Wednesday, May 9, 2012

Prudential RMBS suit with Morgan Stanley reminder of need to address opacity in structured finance

Bloomberg reports that Prudential is suing Morgan Stanley over the purchase of $1 billion in mortgage backed securities.

The case highlights the opacity of these securities and the fact that Wall Street's ownership of the mortgage originators and servicers provided Wall Street with an informational advantage.

Prudential Financial Inc. (PRU), the second- largest U.S. life insurer, sued Morgan Stanley over the purchase of $1 billion in residential mortgage-backed securities. 
Morgan Stanley, the sixth-largest U.S. bank by assets, made untrue statements and omitted material facts before Prudential bought RMBS certificates issued with 41 mortgage-loan securitizations from July 2004 to August 2007, according to the complaint filed in state court in Newark, New Jersey.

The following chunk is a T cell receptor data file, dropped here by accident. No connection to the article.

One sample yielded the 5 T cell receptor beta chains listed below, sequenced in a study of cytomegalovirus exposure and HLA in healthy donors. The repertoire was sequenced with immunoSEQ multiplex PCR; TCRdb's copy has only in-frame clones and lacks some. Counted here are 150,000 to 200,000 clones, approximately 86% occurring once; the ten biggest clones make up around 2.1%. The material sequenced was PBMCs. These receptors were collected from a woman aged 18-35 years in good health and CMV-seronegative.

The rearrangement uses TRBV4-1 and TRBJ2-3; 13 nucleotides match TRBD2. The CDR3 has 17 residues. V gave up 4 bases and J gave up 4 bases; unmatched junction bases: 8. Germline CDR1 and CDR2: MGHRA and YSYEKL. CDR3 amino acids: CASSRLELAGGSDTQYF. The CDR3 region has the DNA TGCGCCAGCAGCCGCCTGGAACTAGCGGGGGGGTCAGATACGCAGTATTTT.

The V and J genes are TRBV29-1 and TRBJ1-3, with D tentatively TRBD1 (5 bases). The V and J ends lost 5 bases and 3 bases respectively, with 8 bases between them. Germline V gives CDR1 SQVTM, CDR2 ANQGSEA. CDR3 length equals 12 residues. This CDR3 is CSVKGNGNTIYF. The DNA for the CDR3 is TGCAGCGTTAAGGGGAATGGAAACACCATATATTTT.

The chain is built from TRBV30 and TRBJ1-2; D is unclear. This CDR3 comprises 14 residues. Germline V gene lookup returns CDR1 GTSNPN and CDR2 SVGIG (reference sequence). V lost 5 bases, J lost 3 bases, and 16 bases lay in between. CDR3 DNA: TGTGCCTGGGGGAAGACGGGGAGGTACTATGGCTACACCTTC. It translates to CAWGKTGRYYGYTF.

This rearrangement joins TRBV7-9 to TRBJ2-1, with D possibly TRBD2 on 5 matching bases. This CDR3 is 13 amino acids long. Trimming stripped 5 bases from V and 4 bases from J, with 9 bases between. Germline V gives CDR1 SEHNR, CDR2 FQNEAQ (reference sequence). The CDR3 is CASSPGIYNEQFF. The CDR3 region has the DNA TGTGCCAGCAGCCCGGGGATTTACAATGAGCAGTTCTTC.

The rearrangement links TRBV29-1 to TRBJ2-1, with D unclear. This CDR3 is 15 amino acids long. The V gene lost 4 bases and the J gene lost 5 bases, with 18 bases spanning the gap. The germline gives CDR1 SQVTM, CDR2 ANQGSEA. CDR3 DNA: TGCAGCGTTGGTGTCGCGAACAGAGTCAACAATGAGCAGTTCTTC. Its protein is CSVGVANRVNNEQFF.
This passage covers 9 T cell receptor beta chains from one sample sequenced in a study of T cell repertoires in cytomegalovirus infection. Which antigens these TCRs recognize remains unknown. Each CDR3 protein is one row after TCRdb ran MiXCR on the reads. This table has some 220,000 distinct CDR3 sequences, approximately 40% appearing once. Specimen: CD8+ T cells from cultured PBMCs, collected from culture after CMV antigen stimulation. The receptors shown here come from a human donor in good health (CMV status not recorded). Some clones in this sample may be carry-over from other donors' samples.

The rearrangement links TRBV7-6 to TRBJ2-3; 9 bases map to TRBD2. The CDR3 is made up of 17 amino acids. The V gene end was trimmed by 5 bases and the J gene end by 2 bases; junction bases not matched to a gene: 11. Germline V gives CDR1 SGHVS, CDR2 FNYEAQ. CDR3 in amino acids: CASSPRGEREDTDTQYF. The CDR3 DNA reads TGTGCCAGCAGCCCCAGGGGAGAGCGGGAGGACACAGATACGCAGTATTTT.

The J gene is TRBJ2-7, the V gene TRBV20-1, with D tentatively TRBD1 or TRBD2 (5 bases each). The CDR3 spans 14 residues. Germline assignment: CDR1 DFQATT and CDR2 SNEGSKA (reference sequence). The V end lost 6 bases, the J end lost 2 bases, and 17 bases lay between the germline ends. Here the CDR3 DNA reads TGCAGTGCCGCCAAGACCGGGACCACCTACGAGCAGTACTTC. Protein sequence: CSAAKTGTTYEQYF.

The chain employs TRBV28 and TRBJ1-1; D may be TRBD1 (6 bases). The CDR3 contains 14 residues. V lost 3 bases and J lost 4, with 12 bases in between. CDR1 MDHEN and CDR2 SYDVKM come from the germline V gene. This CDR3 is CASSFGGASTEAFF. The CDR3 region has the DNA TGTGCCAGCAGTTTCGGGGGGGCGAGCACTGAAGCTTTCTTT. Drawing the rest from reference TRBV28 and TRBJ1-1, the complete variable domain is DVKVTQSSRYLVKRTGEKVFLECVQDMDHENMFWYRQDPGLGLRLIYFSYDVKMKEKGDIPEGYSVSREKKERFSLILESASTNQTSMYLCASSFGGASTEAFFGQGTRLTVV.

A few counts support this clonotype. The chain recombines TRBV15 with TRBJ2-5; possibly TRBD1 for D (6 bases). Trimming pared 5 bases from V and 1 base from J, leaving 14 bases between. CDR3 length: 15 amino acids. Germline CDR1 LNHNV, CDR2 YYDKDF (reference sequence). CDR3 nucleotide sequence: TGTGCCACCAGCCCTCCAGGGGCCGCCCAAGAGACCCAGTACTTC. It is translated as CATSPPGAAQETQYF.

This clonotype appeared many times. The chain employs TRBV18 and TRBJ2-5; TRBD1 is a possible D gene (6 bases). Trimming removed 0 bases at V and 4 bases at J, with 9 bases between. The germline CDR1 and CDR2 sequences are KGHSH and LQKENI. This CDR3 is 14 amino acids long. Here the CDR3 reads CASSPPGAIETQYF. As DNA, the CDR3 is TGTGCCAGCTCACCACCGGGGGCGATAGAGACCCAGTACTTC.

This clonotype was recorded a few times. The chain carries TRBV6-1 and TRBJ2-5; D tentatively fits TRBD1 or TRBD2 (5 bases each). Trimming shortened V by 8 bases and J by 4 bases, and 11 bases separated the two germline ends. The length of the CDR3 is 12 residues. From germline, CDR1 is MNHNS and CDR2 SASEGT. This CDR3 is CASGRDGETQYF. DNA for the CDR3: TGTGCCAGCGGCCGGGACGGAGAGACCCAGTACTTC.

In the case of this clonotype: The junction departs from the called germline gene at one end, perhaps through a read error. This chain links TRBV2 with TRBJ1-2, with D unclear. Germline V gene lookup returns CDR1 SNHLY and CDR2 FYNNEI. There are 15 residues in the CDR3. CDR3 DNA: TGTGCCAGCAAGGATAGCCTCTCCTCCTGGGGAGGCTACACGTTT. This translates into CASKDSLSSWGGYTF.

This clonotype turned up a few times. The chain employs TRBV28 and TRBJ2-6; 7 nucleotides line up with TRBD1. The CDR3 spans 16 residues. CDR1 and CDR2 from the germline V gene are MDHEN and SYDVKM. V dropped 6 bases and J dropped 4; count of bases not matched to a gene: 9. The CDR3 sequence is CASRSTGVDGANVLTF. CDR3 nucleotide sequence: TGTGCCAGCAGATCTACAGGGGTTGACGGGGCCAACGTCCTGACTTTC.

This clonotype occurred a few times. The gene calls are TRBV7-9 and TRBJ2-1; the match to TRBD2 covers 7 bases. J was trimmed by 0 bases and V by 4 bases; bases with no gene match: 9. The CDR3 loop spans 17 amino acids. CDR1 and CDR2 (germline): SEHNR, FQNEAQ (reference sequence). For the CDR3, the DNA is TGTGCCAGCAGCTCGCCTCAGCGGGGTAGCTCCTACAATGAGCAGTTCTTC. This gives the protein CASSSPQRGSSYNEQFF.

“A high percentage of the mortgage loans backing the certificates have defaulted, been foreclosed upon, or are delinquent,” according to the complaint. Poor loan performance “caused a massive decline in the value of the certificates and Prudential investment losses in excess of $350 million.” 
The bank falsely claimed mortgages met underwriting guidelines, homes securing loans were legitimately appraised, and the bank properly transferred titles, according to the complaint filed April 25. 
Pools of home loans securitized into bonds were a central part of the housing bubble that helped send the U.S. into the biggest recession since the 1930s....
Morgan Stanley faced similar lawsuits in recent months from investors including Asset Management Fund, Bayerische Landesbank and MetLife Inc. (MET)  
On April 3, the Federal Reserve ordered the bank to review foreclosures conducted by its Saxon mortgage servicer before the unit was sold and compensate injured borrowers. 
Prudential claims Morgan Stanley violated the New Jersey Uniform Securities Law, engaged in common law fraud and negligent misrepresentation, and interfered with the insurer’s contractual rights. It seeks compensatory and punitive damages.

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